I think I was empathizing with the space monkeys at that point.

They get to Mars, where Brad sits in a booth to send a scripted message to his Dad on Neptune. Again, why he had to be on Mars to do that, I don’t understand. He goes off-script and gets a tiny bit emotional while sending a live message to Neptune, which pisses off the Space Bureaucracy so they tell him he’s going home and doesn’t get to go to Neptune.

So he does something perfectly normal: he drives across Mars to the launch site, swims through a huge underground Martian lake, climbs up into the rocket as it’s taking off, gets into a fight with the crew, and kills everyone. Emotionlessly. Accidentally. He didn’t mean to. They shouldn’t have come after him. I guess Brad Pitt is playing a robotic space psychopath here.

The journey to Neptune is about 6 months of Brad Pitt moping and floating in an empty spaceship growing a stubble. It’s played in real time. He finally meets his suicidally stupid dad who, like his son, had murdered the crew of his spaceship, and stupid things happen. I’ll just tell you one: to escape Dad’s ship, Brad rips off a surface panel and uses it as a shield as he jumps up through the flying rocks of Neptune’s rings, which smash into his shield and splatter, doing no damage to him or his trajectory.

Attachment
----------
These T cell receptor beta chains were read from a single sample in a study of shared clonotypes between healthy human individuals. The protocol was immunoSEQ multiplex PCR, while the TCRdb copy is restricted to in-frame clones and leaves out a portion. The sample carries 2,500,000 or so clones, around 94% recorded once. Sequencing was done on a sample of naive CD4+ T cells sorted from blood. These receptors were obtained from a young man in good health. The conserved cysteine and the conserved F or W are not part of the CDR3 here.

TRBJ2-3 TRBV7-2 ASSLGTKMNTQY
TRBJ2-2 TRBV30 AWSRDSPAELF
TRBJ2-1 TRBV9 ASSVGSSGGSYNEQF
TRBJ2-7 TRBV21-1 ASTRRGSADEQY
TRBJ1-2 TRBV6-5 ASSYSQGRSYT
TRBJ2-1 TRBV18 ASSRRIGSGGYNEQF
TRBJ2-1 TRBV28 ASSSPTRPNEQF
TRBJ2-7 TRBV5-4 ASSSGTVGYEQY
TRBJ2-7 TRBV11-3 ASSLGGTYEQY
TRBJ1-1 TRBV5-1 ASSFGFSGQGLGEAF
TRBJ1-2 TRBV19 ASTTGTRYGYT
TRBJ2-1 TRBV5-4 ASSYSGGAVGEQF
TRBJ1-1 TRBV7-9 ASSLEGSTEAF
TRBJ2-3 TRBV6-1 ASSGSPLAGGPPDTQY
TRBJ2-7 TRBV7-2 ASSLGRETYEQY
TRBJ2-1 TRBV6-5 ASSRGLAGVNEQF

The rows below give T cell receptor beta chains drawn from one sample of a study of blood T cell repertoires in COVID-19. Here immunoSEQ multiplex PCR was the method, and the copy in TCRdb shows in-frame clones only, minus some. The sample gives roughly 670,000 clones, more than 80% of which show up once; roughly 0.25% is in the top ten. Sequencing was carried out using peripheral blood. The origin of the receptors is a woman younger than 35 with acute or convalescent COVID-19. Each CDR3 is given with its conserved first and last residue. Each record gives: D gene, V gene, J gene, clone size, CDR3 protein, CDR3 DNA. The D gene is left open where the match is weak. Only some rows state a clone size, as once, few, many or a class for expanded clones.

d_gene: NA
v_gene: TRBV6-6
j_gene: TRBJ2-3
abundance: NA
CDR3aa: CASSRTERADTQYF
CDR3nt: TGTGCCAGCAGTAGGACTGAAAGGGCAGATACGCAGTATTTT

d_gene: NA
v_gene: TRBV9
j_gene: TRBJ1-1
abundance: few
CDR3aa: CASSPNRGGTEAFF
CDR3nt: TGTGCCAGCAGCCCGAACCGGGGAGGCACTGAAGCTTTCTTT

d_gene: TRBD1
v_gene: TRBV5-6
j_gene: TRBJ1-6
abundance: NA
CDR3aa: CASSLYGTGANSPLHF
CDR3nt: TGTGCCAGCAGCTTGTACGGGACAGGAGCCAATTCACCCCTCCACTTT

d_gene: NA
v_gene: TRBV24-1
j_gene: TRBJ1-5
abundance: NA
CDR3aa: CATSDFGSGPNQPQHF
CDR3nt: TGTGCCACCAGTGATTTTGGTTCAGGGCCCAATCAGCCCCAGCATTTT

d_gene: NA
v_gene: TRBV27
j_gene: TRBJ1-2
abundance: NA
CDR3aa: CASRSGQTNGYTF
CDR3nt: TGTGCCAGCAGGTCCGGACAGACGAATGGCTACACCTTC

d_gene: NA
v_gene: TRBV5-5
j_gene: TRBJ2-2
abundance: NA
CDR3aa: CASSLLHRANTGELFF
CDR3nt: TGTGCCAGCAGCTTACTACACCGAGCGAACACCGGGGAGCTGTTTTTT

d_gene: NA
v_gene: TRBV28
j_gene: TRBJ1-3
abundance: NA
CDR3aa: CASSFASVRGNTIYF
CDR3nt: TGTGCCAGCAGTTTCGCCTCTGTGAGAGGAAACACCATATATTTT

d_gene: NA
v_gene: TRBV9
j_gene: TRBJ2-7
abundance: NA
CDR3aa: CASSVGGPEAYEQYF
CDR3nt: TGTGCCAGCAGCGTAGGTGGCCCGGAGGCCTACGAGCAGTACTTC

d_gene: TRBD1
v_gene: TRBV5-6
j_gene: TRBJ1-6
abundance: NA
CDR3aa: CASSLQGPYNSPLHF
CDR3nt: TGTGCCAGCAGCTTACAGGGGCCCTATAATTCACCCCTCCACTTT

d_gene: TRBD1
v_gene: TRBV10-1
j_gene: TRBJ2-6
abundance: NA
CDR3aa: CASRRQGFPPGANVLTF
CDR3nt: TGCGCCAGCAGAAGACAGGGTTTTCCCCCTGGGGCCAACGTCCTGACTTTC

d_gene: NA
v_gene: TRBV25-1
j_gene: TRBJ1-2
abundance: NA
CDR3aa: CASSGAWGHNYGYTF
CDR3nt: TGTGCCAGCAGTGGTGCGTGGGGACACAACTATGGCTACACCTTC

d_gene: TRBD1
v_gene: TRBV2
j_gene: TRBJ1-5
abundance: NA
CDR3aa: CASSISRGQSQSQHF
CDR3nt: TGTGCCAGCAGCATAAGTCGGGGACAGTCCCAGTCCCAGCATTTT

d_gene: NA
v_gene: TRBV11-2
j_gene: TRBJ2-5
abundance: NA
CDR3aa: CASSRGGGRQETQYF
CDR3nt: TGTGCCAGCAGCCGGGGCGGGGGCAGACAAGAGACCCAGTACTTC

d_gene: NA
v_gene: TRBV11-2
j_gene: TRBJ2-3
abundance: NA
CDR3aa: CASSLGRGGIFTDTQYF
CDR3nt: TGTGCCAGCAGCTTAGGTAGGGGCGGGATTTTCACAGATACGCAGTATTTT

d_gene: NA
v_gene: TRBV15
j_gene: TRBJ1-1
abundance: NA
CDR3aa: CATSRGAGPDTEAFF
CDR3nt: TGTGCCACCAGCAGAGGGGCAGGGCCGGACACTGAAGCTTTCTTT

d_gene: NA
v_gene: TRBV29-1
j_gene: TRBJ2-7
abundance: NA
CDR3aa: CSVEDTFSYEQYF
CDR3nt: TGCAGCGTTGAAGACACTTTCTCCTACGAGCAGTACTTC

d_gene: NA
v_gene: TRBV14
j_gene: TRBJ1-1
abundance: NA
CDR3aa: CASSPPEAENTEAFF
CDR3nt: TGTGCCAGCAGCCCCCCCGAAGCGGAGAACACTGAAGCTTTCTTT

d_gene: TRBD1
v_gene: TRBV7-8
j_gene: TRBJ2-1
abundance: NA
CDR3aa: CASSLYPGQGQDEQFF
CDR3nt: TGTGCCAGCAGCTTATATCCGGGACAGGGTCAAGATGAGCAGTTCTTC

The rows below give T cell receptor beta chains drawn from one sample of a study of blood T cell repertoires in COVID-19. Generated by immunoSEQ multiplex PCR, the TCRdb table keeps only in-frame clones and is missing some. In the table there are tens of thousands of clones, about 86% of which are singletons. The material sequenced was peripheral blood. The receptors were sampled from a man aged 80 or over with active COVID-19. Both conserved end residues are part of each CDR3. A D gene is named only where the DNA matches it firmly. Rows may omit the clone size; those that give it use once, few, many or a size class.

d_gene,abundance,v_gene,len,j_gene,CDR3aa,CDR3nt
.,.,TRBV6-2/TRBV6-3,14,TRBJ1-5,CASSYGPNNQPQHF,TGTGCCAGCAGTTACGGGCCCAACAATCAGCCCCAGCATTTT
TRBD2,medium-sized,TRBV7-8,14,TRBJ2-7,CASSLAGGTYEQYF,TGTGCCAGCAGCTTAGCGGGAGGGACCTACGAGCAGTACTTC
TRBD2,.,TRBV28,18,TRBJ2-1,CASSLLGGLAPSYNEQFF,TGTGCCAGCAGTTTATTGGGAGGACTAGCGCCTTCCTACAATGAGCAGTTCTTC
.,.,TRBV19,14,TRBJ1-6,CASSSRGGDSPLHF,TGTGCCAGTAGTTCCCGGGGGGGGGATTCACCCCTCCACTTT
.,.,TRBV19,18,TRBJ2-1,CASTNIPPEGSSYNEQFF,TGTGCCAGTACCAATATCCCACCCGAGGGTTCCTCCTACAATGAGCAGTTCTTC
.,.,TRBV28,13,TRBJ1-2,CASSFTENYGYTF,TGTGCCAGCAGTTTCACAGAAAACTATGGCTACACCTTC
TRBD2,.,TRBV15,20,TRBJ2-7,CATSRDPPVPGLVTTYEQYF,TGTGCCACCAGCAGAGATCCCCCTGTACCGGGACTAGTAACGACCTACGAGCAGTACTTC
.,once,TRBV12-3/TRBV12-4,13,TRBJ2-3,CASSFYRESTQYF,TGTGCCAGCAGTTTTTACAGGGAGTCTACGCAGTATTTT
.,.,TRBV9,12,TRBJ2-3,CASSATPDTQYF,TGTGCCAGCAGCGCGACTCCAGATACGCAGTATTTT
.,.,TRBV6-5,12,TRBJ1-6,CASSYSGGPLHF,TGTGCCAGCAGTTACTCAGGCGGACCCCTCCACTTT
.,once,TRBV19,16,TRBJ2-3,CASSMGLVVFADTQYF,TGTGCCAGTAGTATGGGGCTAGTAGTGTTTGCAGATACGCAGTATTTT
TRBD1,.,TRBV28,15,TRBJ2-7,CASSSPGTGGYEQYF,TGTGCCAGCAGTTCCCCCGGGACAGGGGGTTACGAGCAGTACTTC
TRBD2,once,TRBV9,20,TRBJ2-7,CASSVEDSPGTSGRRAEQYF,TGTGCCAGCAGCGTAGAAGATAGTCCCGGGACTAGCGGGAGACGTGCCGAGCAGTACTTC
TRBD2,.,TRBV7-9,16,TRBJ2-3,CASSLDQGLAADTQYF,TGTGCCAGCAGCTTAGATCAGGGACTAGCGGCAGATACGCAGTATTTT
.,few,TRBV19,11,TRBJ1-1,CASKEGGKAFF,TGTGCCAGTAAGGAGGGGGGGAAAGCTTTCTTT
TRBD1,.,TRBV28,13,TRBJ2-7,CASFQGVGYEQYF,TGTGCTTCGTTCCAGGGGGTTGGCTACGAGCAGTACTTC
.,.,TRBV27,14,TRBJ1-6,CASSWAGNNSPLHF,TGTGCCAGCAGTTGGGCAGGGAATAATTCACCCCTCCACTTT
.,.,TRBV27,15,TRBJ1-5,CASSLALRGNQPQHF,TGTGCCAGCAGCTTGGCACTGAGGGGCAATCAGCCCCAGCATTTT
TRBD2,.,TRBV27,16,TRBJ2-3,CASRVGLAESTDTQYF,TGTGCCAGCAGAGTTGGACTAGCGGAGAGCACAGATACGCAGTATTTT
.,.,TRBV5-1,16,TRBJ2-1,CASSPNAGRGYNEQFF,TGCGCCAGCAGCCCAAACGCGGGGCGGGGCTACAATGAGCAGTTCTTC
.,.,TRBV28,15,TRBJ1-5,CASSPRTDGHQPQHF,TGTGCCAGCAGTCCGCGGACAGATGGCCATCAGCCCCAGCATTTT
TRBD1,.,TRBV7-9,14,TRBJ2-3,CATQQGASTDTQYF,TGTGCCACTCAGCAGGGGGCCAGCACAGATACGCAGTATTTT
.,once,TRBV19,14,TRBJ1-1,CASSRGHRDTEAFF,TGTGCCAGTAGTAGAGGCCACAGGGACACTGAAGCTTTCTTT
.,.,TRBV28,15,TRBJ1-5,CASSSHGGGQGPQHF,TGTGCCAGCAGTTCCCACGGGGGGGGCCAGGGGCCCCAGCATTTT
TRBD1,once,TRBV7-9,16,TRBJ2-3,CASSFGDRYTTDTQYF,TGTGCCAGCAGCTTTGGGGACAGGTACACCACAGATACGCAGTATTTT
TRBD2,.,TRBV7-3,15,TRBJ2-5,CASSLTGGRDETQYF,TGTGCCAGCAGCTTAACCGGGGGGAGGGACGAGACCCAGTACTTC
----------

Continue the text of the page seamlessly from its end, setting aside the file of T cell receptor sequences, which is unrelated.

God, this movie was awful, scientifically illiterate, and unforgivably tedious. And yet, it’s got so many glowing reviews! I really don’t understand that, unless maybe all the other reviewers were mesmerized by Pitt’s stony face and were so enthralled by his masculine hunkiness that all their higher brain functions were paralyzed.

The big tease

I refuse to believe anything new will come of this. I suspect it’s going to be nothing but a remarketing of old strips.

Besides, if Gary Larson were to come out of retirement, or even reveal a cached archive of 25 years of secret strips, I’m pretty sure that would be so momentous it would have to be a prelude to the end of the world.

Might be worth it, though.

I wonder about this all the time!

Well, not specifically Buckingham Palace, though…

Original by Hannah Hillam

I go into some ramshackle old garage on some rental property that was probably built in the 1940s, and I wonder when the spiders first colonized it, and how much turnover there is in spider populations, and if there is a pattern of expansion and contraction in some families of spiders in a neighborhood. So yeah, exactly the same.